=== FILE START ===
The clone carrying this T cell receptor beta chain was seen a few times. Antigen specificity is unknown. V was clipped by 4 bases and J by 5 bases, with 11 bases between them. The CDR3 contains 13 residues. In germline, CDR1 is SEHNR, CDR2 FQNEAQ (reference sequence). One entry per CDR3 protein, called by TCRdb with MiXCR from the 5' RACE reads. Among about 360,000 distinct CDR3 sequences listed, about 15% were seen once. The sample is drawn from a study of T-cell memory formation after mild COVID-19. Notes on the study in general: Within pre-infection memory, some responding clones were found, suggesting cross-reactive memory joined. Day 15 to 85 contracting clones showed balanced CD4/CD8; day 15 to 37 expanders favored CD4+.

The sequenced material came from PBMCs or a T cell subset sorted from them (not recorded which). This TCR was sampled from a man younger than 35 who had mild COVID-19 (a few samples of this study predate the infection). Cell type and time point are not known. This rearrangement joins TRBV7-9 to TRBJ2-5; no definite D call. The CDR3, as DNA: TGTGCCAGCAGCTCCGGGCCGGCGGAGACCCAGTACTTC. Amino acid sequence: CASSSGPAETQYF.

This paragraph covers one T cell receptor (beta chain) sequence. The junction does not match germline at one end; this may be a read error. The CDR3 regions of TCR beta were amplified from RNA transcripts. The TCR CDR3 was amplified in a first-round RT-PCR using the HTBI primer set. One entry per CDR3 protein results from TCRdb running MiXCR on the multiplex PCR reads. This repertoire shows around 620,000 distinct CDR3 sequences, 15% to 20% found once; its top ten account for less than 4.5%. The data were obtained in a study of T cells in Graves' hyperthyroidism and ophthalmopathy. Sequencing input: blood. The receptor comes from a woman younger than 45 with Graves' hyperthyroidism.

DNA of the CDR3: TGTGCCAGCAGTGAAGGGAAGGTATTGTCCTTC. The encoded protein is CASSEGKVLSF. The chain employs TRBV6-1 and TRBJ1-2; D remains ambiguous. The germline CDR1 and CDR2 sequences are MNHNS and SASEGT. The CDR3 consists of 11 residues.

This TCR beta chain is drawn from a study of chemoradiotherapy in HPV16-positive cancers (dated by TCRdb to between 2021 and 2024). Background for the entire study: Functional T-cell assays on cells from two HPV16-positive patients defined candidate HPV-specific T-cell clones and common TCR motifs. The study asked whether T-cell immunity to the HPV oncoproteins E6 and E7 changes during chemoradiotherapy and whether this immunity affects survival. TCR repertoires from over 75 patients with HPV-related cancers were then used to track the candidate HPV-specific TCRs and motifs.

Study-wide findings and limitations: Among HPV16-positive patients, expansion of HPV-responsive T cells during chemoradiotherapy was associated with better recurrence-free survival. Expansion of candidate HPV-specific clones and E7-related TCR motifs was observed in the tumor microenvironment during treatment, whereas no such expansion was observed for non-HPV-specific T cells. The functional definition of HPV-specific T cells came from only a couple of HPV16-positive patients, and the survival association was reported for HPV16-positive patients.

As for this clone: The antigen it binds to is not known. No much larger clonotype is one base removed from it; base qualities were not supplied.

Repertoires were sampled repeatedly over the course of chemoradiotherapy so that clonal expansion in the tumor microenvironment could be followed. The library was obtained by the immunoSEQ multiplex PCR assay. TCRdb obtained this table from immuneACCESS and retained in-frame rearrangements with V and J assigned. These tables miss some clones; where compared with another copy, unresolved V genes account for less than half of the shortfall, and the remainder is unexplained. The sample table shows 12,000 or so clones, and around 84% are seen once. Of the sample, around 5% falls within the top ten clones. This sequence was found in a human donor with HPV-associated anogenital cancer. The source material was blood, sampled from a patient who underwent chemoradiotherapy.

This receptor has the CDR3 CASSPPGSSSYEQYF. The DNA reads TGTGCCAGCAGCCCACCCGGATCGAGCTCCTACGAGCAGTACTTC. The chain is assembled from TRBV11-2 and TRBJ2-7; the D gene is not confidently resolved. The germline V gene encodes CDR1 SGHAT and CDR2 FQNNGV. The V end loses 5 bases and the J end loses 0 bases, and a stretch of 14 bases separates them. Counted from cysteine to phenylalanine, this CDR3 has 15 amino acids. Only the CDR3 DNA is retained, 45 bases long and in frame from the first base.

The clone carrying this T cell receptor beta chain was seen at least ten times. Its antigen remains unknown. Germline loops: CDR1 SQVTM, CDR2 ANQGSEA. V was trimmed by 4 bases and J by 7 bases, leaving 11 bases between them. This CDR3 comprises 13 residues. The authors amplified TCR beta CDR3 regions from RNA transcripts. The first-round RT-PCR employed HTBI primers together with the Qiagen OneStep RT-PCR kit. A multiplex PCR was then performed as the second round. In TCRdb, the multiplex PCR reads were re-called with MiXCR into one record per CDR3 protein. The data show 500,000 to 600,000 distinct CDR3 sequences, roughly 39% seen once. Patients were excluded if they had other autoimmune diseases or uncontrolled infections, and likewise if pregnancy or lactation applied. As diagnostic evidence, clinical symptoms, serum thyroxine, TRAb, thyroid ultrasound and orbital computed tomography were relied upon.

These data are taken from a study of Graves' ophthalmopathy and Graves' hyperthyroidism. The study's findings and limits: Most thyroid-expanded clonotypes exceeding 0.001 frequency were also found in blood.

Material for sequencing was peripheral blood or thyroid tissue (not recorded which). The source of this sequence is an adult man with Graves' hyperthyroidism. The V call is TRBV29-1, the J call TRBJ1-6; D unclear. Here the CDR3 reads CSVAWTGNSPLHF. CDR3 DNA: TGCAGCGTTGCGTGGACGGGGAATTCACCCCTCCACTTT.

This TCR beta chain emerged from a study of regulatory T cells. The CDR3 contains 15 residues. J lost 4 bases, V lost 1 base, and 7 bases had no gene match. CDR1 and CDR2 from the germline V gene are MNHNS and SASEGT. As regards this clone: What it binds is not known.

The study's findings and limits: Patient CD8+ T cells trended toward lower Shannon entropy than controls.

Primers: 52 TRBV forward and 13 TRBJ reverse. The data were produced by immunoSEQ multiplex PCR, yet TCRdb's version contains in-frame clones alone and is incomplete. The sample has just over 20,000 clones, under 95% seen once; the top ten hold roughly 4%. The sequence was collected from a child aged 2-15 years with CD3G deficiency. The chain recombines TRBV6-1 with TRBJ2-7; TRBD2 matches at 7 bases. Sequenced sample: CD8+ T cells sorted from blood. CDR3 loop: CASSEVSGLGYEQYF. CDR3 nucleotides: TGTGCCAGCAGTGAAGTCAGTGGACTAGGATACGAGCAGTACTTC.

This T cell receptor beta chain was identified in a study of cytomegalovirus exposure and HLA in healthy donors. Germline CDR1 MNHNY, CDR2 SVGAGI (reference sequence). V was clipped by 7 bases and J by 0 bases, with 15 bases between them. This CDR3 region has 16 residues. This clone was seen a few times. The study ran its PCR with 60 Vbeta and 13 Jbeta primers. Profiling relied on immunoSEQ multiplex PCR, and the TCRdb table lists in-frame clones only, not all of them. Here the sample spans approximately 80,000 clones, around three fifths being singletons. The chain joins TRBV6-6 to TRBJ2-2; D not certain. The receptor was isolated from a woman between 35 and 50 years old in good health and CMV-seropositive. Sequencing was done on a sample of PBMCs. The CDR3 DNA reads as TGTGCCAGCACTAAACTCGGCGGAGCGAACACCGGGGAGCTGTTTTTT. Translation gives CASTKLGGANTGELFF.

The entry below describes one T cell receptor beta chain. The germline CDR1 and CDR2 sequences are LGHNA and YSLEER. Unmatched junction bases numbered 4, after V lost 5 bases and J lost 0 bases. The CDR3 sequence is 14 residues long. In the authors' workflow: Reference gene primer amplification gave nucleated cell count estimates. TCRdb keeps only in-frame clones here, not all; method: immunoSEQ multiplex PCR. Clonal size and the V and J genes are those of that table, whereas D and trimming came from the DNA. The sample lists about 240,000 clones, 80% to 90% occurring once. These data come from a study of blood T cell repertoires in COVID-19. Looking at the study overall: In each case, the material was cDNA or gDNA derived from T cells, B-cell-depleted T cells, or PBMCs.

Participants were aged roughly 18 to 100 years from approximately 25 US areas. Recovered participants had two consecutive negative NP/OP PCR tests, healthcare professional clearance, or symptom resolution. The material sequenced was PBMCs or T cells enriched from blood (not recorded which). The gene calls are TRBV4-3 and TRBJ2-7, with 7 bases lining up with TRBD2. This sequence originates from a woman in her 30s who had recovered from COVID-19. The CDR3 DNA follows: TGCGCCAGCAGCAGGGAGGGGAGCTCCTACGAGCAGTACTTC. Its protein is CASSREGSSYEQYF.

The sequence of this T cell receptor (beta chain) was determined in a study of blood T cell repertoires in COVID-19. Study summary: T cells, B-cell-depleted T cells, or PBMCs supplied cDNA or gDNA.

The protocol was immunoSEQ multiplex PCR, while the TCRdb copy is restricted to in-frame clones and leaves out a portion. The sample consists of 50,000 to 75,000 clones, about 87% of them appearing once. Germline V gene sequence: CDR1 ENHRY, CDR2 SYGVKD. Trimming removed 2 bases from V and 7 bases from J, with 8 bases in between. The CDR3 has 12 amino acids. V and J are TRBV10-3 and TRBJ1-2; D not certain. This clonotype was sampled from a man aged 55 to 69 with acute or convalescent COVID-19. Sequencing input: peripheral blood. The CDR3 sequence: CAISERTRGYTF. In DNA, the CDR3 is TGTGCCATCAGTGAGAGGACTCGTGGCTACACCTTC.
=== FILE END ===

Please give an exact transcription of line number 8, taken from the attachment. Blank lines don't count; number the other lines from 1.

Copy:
Repertoires were sampled repeatedly over the course of chemoradiotherapy so that clonal expansion in the tumor microenvironment could be followed. The library was obtained by the immunoSEQ multiplex PCR assay. TCRdb obtained this table from immuneACCESS and retained in-frame rearrangements with V and J assigned. These tables miss some clones; where compared with another copy, unresolved V genes account for less than half of the shortfall, and the remainder is unexplained. The sample table shows 12,000 or so clones, and around 84% are seen once. Of the sample, around 5% falls within the top ten clones. This sequence was found in a human donor with HPV-associated anogenital cancer. The source material was blood, sampled from a patient who underwent chemoradiotherapy.